Do you restart your router / how often?

Best to seek clinical help if you suffer from murophobia, rebooting your router ain't gonna do squat.


First things first:
First compromise is a workstation in your LAN. This is game over as you can access all devices in that network. Unless you have strict VLAN/zoning with firewall/routing inbetween, zuorat or not, is a moot point.
So please explain to me why this wouldnt be your first thing to fix?
Second: if it managed to push zuorat to your soho router on day 1, why wouldnt it be able to do it the minute after you reboot the soho router with the same firmware/bugs?

I noted: pc perspective is not nuanced enough and i will not trust their writing in the future. It seems to try to cause panic for all the wrong reasons

(My job is being a CISO, so i do think i know what i'm talking about)

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TY !!!!!!!!

no , i have never restarted it. But i did notice sometimes it does restart itself according to the logs but after turning off the wifi, it doesn't do that anymore.

It’s not hard to understand but you are speaking/writing to the OP in a very demeaning way.


You're right. I'm sorry for that. I just get frustrated sometimes and get carried away.


Sometimes. Occasionally I find the DL speed has halved, restarting the interfaces etc doesn't fix the issue. I've no idea of the cause but a reboot gets it going.

EDIT: This got me to a bit more digging and found softirq was hitting 100%, turned on SW offloading and it looks as if my issue of DL speed dropping after some days is resolved. Obviously I need to monitor for a while but I am back to 500/500 or real close from 200/500.

I actually restart my router every 24 hours.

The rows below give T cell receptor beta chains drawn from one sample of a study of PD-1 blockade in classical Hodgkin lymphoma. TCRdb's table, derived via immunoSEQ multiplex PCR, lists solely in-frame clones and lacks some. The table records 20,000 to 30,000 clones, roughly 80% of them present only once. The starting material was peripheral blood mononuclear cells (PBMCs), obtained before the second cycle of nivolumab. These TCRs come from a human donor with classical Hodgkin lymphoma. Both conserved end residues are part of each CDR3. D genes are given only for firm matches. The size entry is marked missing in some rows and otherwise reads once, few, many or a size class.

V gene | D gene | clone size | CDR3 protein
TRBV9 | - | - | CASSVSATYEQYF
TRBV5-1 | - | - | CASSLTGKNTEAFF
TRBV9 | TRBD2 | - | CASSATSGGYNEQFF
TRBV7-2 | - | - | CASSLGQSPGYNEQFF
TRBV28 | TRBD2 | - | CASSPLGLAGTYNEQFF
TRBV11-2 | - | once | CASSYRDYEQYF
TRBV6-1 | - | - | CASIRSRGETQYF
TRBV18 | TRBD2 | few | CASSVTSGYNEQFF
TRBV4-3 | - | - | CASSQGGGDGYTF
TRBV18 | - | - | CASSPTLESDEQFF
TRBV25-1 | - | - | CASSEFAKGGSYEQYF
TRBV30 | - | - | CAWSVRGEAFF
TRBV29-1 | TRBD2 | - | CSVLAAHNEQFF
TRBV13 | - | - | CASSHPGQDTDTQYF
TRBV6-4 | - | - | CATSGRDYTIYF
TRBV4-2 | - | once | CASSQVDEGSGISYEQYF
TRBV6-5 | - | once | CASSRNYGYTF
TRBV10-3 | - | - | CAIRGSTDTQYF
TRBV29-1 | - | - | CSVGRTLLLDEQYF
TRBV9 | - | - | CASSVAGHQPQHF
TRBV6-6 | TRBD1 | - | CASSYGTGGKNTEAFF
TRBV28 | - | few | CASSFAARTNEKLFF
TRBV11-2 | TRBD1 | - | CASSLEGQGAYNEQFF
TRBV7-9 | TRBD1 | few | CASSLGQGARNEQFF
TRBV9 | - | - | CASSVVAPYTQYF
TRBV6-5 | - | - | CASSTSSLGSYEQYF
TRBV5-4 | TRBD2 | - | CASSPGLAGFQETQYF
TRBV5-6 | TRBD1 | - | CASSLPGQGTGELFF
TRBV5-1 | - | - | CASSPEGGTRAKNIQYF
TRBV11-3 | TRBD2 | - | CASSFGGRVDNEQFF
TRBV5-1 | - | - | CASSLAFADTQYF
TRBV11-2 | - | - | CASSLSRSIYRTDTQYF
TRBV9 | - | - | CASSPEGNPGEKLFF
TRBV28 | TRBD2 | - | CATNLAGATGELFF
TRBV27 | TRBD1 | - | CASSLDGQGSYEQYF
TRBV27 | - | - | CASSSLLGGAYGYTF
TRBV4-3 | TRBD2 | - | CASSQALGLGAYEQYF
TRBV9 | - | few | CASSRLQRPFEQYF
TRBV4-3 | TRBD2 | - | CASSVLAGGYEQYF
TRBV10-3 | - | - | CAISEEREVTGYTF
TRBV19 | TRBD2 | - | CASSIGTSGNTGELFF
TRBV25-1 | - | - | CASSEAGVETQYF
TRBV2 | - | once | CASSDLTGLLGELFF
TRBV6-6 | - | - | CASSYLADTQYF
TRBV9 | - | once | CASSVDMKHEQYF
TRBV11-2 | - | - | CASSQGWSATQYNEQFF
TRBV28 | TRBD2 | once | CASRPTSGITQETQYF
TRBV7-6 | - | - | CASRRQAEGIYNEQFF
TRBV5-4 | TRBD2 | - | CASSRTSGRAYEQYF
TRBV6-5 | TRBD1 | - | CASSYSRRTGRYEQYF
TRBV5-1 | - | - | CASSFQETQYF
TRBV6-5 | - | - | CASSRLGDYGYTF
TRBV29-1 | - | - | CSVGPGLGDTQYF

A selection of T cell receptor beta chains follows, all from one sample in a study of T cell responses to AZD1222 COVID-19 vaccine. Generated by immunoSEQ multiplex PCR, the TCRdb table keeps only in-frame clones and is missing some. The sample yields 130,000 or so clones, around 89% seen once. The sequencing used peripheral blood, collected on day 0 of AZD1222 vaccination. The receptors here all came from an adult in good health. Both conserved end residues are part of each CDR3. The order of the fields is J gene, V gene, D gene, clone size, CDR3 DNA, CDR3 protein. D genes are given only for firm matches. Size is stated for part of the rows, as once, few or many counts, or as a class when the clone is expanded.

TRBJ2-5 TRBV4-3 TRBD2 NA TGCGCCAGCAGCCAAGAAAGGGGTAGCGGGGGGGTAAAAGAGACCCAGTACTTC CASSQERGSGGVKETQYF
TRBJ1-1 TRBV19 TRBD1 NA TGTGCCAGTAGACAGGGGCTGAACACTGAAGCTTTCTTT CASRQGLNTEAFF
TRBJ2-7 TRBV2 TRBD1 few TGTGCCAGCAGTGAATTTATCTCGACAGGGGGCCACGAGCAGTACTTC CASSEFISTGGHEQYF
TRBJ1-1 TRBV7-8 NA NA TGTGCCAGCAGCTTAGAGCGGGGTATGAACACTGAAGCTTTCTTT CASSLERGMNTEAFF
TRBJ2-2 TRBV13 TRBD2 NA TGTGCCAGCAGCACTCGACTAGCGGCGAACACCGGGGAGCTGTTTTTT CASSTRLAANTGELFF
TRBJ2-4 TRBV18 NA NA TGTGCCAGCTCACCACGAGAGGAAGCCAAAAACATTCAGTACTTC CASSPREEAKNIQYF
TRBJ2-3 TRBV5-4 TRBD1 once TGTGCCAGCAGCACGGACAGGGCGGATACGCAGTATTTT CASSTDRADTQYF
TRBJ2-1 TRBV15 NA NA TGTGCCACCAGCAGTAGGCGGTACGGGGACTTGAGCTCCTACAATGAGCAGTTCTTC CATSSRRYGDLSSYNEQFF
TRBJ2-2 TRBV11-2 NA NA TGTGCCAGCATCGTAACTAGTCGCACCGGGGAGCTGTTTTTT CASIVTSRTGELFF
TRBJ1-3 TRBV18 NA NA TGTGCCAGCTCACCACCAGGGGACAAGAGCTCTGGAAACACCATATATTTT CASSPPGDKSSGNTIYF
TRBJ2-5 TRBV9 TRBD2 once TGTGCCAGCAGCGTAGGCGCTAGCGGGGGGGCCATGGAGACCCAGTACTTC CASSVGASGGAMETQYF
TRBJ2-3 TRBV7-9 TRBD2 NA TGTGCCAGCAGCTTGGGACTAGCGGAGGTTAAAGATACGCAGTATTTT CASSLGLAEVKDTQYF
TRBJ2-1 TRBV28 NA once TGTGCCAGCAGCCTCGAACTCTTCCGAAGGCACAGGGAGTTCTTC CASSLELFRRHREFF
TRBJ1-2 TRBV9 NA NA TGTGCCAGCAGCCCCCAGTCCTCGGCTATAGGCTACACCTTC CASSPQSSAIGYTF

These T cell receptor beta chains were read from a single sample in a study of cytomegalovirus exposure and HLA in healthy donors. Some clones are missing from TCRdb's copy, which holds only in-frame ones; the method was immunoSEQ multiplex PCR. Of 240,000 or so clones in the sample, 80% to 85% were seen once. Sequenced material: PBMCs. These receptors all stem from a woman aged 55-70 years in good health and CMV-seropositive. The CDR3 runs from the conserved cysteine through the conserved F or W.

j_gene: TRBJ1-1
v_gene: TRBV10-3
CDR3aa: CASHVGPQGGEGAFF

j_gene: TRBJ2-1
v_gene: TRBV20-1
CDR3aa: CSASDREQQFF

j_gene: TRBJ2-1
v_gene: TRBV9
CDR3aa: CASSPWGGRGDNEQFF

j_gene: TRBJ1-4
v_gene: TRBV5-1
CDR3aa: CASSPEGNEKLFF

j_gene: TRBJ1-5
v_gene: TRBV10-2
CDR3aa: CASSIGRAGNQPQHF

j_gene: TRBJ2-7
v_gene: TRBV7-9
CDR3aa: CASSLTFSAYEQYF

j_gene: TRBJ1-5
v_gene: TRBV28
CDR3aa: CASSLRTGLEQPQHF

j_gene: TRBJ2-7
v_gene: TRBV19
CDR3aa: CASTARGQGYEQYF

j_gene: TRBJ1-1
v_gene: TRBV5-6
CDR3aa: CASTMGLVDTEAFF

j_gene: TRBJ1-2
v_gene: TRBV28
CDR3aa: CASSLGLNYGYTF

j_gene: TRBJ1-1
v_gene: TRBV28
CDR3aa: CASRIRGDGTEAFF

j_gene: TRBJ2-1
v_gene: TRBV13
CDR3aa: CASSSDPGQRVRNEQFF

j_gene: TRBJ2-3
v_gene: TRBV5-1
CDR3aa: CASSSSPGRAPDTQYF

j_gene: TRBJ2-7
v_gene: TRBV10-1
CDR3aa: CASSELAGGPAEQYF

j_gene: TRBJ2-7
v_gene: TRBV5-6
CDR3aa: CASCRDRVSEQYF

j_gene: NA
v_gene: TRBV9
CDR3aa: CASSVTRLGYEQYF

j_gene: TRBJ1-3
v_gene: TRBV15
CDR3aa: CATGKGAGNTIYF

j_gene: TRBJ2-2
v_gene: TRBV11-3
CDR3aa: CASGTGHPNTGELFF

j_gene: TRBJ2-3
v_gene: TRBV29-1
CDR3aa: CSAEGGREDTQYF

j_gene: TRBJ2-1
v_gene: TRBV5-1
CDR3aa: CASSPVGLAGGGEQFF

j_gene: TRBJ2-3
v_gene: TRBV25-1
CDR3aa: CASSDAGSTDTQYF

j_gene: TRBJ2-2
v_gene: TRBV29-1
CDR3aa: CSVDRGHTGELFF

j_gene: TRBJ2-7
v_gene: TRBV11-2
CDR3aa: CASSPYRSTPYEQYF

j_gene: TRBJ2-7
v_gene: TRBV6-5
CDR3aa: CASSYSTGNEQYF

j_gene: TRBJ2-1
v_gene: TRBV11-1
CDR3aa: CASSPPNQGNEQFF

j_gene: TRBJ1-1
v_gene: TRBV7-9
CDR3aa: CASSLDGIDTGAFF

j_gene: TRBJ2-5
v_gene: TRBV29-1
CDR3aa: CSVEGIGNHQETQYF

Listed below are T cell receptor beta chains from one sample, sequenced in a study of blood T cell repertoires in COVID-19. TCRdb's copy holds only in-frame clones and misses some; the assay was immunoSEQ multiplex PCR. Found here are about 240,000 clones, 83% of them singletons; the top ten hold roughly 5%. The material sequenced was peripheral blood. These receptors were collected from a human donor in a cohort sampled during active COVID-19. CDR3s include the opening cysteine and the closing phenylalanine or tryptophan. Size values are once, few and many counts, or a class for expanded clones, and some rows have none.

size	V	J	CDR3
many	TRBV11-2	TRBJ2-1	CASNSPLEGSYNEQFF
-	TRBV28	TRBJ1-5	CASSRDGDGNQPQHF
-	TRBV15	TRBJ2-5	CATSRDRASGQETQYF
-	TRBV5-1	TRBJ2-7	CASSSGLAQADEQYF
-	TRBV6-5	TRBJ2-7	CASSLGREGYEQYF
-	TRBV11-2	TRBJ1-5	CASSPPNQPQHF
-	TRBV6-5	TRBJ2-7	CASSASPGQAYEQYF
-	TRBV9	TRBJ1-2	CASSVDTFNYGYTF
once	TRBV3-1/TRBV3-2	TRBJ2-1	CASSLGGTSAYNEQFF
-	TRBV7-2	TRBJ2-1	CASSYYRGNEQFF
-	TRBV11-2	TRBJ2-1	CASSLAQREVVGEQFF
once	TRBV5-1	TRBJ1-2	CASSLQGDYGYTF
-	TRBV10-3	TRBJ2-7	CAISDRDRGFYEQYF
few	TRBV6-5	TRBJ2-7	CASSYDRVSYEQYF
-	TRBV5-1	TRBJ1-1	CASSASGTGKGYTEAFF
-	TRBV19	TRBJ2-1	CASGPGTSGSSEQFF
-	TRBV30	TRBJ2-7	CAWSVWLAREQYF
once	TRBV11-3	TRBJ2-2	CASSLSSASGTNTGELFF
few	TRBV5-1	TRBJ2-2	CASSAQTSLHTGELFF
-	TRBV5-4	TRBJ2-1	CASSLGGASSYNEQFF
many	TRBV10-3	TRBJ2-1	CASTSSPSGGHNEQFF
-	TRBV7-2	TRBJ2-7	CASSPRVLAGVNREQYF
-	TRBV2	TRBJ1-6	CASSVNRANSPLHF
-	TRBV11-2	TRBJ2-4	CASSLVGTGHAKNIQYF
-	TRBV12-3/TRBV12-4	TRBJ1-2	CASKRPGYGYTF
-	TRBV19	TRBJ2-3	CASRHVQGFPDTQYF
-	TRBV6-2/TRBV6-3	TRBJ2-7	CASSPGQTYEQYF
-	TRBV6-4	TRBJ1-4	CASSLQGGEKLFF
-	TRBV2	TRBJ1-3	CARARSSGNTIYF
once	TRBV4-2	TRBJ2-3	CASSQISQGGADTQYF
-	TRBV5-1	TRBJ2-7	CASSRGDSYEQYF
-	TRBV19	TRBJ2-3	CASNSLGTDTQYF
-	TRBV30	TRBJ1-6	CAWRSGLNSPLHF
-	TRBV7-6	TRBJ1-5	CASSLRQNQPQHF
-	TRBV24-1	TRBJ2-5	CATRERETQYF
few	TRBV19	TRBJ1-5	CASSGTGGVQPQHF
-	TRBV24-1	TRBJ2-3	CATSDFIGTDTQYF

Sometimes the Ethernet switch just completely drops out, sometimes my 4G Stick is freezing up, sometimes the 2.4G WLAN is kicking people out for no reason... all solved by a simple reboot.
And since I have a home server to which I want to have access at all times, having an automated reboot routine every 24 hours means that if I lose access to the server for some reason I will regain it again after maximum 24 hours without external intervention (I'm 6 months away from home).
The reboot script has actually saved me twice now.

Ow my god!!! This is a disaster!!! These last 2 posts. Honestly... How can you live with this unstability?! Have you all filed bugreports? Are you sure your hardware is still OK?
When i'm in my lazy period, i have uptimes of a year and more! No issues whatsoever.

Are there people on this forum that can help you fix this?

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Not sure whether running a router for 12 months straight without security updates is that much better than rebooting it every day...

I agree though that as a general stabilization method it seems sub-optimal. On the other hand if flaky hardware will still be usable that way, why not?

I restart it daily because I stop the Wifi interface at night (9 p.m.) with a cron job but did not find a way that worked to bring it up in the morning so I just restart it in the morning at 7 a.m.. Works for me as the router is for home purposes (not business or something).